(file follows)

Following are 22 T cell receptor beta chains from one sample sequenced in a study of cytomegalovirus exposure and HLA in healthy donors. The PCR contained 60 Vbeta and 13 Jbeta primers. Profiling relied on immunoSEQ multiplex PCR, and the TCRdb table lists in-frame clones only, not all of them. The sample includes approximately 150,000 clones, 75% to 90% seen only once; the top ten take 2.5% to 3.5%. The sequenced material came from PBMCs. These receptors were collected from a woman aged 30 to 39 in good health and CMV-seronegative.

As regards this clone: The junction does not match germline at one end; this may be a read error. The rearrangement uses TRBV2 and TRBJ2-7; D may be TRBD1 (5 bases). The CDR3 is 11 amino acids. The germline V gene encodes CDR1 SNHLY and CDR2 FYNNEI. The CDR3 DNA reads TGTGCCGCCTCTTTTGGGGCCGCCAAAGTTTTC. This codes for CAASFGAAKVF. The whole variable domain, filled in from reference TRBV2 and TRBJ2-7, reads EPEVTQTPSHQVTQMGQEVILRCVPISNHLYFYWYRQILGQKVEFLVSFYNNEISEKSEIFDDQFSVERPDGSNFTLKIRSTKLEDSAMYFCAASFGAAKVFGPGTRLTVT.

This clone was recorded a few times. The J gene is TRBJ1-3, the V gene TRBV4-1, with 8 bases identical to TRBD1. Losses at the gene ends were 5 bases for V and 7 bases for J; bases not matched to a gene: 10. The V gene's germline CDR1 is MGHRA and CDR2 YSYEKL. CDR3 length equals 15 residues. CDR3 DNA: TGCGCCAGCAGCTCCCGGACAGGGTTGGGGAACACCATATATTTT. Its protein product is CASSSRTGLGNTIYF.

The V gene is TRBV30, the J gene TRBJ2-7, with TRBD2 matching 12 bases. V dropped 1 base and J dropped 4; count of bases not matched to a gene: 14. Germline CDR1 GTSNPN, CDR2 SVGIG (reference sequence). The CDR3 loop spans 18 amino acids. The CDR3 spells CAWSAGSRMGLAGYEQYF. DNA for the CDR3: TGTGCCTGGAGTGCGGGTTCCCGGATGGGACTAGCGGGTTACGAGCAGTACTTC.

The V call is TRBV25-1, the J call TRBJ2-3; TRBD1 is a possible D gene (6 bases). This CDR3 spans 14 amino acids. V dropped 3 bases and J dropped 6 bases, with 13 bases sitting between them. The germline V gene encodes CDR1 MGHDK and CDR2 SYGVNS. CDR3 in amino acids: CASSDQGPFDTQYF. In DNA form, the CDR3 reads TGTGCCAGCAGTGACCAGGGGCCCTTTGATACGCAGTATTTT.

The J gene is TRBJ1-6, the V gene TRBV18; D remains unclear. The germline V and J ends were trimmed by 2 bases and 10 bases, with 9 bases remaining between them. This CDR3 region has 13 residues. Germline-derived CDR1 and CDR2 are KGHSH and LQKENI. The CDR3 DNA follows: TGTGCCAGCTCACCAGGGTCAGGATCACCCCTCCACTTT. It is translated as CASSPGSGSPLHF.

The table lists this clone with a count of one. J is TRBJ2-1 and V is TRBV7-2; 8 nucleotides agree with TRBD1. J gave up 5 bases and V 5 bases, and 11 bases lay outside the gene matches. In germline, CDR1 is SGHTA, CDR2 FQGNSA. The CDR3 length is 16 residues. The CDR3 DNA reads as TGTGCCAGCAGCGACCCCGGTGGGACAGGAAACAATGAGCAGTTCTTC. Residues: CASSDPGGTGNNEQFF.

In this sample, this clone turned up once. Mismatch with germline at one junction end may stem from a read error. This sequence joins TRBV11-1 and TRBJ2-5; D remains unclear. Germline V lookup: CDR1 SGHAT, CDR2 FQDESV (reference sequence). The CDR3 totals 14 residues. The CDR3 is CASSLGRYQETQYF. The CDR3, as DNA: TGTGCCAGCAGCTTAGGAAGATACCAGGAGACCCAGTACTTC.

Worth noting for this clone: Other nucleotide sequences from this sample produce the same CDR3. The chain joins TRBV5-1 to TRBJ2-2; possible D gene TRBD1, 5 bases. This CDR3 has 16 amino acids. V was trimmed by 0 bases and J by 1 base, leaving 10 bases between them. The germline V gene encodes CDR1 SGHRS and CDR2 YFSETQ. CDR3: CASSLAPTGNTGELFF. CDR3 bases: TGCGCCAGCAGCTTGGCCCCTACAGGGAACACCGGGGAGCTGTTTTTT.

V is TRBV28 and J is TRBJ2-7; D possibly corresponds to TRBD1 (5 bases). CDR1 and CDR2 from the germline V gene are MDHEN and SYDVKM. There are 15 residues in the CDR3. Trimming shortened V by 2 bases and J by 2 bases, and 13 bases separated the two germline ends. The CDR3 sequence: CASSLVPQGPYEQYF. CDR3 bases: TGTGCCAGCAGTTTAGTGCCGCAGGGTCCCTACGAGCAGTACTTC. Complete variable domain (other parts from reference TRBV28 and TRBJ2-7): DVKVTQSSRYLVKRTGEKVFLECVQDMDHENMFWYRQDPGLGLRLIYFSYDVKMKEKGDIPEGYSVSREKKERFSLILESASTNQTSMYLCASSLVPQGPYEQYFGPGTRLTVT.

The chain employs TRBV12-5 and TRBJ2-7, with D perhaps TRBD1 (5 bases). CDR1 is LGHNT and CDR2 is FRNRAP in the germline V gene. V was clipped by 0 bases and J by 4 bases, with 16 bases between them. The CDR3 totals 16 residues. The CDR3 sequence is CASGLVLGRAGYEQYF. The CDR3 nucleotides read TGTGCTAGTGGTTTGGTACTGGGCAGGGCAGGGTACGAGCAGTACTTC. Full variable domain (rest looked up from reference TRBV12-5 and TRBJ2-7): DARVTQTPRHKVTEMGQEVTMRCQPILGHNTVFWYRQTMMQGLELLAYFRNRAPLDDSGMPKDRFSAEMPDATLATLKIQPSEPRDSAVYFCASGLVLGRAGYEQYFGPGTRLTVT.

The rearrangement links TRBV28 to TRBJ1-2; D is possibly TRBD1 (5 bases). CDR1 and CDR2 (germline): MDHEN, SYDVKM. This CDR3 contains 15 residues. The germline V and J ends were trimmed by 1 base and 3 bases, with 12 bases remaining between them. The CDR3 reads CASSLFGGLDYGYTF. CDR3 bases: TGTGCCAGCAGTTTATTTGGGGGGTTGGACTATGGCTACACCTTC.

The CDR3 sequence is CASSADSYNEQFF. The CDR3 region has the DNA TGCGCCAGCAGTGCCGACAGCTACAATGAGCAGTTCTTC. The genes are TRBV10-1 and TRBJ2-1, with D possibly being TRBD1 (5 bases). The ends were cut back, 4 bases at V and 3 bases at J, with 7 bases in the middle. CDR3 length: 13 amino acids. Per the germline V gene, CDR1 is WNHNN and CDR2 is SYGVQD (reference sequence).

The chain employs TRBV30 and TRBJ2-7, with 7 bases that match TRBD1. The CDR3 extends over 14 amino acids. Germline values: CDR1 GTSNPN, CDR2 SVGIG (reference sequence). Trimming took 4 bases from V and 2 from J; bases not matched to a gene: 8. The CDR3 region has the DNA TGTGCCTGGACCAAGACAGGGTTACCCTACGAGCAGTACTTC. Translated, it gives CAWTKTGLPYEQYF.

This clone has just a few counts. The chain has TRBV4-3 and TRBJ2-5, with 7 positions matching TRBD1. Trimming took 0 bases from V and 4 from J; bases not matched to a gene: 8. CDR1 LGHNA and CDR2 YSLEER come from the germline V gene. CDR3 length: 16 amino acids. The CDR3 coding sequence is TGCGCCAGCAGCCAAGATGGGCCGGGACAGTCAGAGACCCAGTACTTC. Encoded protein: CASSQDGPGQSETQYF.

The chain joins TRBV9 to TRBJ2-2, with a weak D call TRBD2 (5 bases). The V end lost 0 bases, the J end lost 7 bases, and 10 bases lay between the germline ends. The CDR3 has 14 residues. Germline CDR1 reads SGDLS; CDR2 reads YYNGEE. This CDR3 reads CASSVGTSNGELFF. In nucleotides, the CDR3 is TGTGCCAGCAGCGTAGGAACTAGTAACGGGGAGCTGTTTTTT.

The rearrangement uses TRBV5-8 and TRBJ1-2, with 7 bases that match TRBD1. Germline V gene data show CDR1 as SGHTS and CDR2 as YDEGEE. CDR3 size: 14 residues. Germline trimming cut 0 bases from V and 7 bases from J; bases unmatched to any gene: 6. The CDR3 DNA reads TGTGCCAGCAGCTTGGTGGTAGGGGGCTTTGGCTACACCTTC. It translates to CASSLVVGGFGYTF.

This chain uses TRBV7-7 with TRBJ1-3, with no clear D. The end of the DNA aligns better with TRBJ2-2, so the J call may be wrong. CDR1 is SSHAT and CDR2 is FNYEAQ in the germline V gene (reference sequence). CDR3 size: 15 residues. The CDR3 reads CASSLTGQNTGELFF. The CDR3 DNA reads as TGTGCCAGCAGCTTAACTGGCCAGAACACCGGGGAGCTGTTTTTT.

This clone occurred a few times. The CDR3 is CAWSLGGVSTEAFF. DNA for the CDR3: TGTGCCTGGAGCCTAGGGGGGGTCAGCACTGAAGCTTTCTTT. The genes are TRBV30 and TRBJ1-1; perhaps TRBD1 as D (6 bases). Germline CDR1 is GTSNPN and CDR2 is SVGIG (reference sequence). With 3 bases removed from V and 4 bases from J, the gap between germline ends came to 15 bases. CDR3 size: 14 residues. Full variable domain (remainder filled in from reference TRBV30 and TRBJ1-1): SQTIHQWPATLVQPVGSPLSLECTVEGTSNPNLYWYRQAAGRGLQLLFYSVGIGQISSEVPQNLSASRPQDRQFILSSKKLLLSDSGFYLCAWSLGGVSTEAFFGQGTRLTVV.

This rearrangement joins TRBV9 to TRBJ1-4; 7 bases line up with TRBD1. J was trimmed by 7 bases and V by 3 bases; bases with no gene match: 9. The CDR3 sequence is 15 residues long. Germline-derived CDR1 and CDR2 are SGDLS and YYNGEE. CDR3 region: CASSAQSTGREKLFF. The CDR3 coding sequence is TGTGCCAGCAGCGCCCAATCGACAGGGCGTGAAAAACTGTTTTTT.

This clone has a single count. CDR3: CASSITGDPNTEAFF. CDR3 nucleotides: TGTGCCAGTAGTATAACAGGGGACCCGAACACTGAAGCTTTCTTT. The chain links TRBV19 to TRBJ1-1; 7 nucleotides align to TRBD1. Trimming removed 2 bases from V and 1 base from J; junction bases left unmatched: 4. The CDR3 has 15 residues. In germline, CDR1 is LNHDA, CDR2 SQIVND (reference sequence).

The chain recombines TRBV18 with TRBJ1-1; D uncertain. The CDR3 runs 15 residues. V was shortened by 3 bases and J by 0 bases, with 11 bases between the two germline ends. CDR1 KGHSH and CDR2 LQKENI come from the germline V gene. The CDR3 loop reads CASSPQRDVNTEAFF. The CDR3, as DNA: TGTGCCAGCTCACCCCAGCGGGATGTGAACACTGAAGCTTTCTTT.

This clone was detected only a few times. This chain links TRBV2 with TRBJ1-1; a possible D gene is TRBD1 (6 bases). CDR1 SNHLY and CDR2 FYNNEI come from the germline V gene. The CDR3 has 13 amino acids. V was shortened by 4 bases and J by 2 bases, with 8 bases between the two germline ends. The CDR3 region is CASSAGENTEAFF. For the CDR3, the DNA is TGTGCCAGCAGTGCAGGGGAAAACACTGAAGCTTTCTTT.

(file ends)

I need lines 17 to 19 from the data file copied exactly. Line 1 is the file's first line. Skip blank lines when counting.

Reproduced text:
The rearrangement uses TRBV5-8 and TRBJ1-2, with 7 bases that match TRBD1. Germline V gene data show CDR1 as SGHTS and CDR2 as YDEGEE. CDR3 size: 14 residues. Germline trimming cut 0 bases from V and 7 bases from J; bases unmatched to any gene: 6. The CDR3 DNA reads TGTGCCAGCAGCTTGGTGGTAGGGGGCTTTGGCTACACCTTC. It translates to CASSLVVGGFGYTF.

This chain uses TRBV7-7 with TRBJ1-3, with no clear D. The end of the DNA aligns better with TRBJ2-2, so the J call may be wrong. CDR1 is SSHAT and CDR2 is FNYEAQ in the germline V gene (reference sequence). CDR3 size: 15 residues. The CDR3 reads CASSLTGQNTGELFF. The CDR3 DNA reads as TGTGCCAGCAGCTTAACTGGCCAGAACACCGGGGAGCTGTTTTTT.

This clone occurred a few times. The CDR3 is CAWSLGGVSTEAFF. DNA for the CDR3: TGTGCCTGGAGCCTAGGGGGGGTCAGCACTGAAGCTTTCTTT. The genes are TRBV30 and TRBJ1-1; perhaps TRBD1 as D (6 bases). Germline CDR1 is GTSNPN and CDR2 is SVGIG (reference sequence). With 3 bases removed from V and 4 bases from J, the gap between germline ends came to 15 bases. CDR3 size: 14 residues. Full variable domain (remainder filled in from reference TRBV30 and TRBJ1-1): SQTIHQWPATLVQPVGSPLSLECTVEGTSNPNLYWYRQAAGRGLQLLFYSVGIGQISSEVPQNLSASRPQDRQFILSSKKLLLSDSGFYLCAWSLGGVSTEAFFGQGTRLTVV.